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All of my students have a specific language learning disability. I have noticed through the years, that many of them try to use their learning problems as an excuse for poor behavior. Parents and teachers have to make sure that children learn to accept responsibility for their own actions. Thi...

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Teaching Children to Accept Responsibility For Their Actions

Posted by: Livia McCoy on Jun 06, 2011 in Teachers, Parent Involvement, Livia McCoy, Kids Learning


Livia McCoy
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Teen GroupAll of my students have a specific language learning disability. I have noticed through the years, that many of them try to use their learning problems as an excuse for poor behavior. Parents and teachers have to make sure that children learn to accept responsibility for their own actions. This can be in a situation where their actions were not acceptable (misbehavior) as well as when their actions are acceptable (studying for a test). They need to be able to connect their actions to the end result. (I misbehaved and got in trouble. I studied and did well on my test.)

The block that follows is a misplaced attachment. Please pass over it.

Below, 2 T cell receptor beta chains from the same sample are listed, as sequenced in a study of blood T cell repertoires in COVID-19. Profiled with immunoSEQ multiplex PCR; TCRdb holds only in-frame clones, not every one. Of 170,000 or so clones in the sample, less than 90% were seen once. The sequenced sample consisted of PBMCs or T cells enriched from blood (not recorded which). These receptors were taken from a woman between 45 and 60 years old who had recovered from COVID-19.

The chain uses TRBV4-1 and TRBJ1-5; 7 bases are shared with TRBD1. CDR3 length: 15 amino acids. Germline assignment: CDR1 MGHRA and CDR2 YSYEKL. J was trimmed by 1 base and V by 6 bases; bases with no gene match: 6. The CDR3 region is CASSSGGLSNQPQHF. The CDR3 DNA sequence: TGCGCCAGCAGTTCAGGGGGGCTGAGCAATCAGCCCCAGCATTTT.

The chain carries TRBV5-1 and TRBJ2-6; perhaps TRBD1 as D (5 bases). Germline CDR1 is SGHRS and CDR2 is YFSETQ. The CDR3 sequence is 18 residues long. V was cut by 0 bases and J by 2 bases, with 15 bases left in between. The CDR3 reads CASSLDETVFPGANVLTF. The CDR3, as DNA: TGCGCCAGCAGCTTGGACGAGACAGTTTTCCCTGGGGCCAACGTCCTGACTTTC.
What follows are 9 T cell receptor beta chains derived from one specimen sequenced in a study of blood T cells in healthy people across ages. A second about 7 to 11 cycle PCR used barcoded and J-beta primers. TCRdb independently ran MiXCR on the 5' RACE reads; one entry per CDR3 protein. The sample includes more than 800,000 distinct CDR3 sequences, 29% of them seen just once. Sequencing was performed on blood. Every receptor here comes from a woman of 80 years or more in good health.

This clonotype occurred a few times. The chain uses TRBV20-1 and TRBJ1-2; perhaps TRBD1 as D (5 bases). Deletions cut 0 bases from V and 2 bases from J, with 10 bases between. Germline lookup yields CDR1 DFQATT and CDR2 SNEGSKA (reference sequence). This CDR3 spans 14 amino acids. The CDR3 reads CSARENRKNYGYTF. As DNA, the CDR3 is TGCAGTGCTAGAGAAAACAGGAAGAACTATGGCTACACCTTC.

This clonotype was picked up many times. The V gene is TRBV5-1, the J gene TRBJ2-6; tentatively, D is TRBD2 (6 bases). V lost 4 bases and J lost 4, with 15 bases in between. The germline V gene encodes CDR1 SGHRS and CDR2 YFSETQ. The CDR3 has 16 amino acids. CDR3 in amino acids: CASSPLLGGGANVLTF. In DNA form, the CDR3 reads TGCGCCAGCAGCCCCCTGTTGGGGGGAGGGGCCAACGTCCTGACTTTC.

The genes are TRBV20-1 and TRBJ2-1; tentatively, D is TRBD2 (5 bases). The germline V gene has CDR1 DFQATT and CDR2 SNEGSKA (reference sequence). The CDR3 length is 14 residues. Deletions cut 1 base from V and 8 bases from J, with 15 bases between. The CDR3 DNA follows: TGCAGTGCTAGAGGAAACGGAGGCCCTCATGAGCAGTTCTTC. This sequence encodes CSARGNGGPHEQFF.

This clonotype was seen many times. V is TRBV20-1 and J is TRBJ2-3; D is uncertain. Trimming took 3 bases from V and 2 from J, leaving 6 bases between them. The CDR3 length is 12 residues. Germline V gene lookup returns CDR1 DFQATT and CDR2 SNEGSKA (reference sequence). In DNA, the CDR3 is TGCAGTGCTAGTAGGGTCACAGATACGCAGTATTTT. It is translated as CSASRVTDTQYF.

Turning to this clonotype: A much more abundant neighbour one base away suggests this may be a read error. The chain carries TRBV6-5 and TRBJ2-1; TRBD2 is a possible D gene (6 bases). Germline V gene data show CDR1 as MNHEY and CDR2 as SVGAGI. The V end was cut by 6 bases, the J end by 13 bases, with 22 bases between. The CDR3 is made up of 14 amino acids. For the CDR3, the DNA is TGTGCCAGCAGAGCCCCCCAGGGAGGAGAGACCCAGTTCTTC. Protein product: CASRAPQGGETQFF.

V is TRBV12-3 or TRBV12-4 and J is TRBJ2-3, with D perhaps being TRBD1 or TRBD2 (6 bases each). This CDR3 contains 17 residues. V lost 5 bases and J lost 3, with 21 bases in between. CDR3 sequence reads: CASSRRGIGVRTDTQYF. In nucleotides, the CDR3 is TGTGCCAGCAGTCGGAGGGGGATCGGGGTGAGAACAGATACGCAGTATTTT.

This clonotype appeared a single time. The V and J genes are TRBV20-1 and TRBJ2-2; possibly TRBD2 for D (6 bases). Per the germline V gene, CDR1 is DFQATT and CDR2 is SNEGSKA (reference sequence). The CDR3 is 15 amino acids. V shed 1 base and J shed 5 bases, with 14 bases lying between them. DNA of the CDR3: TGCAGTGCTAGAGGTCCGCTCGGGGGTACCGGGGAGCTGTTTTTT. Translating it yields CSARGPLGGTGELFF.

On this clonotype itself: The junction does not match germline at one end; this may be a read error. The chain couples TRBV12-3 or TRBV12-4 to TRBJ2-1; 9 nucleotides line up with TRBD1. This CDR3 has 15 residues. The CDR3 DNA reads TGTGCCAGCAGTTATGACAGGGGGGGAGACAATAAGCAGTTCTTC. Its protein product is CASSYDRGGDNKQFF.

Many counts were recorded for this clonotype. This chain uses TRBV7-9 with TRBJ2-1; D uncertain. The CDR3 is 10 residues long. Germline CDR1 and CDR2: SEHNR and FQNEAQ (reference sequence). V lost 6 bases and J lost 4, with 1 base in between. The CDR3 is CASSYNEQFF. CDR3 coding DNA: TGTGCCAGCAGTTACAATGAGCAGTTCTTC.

I sometimes hear students say, "Mrs. Johnson got me in trouble," when what they really mean is they did something wrong, got caught by their teacher, and got in trouble. It is important to help children see the difference and take responsibility for their own actions. What they should say is, "I got in trouble with Mrs. Johnson because...." As parents, you can help them to do this by starting the sentence for them and having them finish it.

Other expressions that are cause for concern are, "Armando made me do it," and "All my friends were doing it," or "Sally was talking, too!" These reveal that the child does not realize that his actions are his own choice. Parents often respond, "If Armando told you to jump off of a cliff, would you do that, too?" But, this does not help the child connect his actions to the consequences of those actions. Parents should emphasize that it does not matter what everyone else is doing. A person can only be responsible for what he chooses to do, and what others do is beside the point.

In these situations parents should remember that their role is to teach their child to behave responsibly. Parents can use these situations to teach their child about the link between the choices they make and the consequences of their choices. Dr. Robert Brooks and Dr. Sam Goldstein in "Can Do Kids" say, ‘The true meaning of the word discipline is "to teach." The ultimate goal is to nurture self-discipline so that your children will act responsibly even when you aren’t around.’

And, remember that this is the very same concept that will help them to improve in school. They will connect the actions they take to learn to the improvement they make in school.

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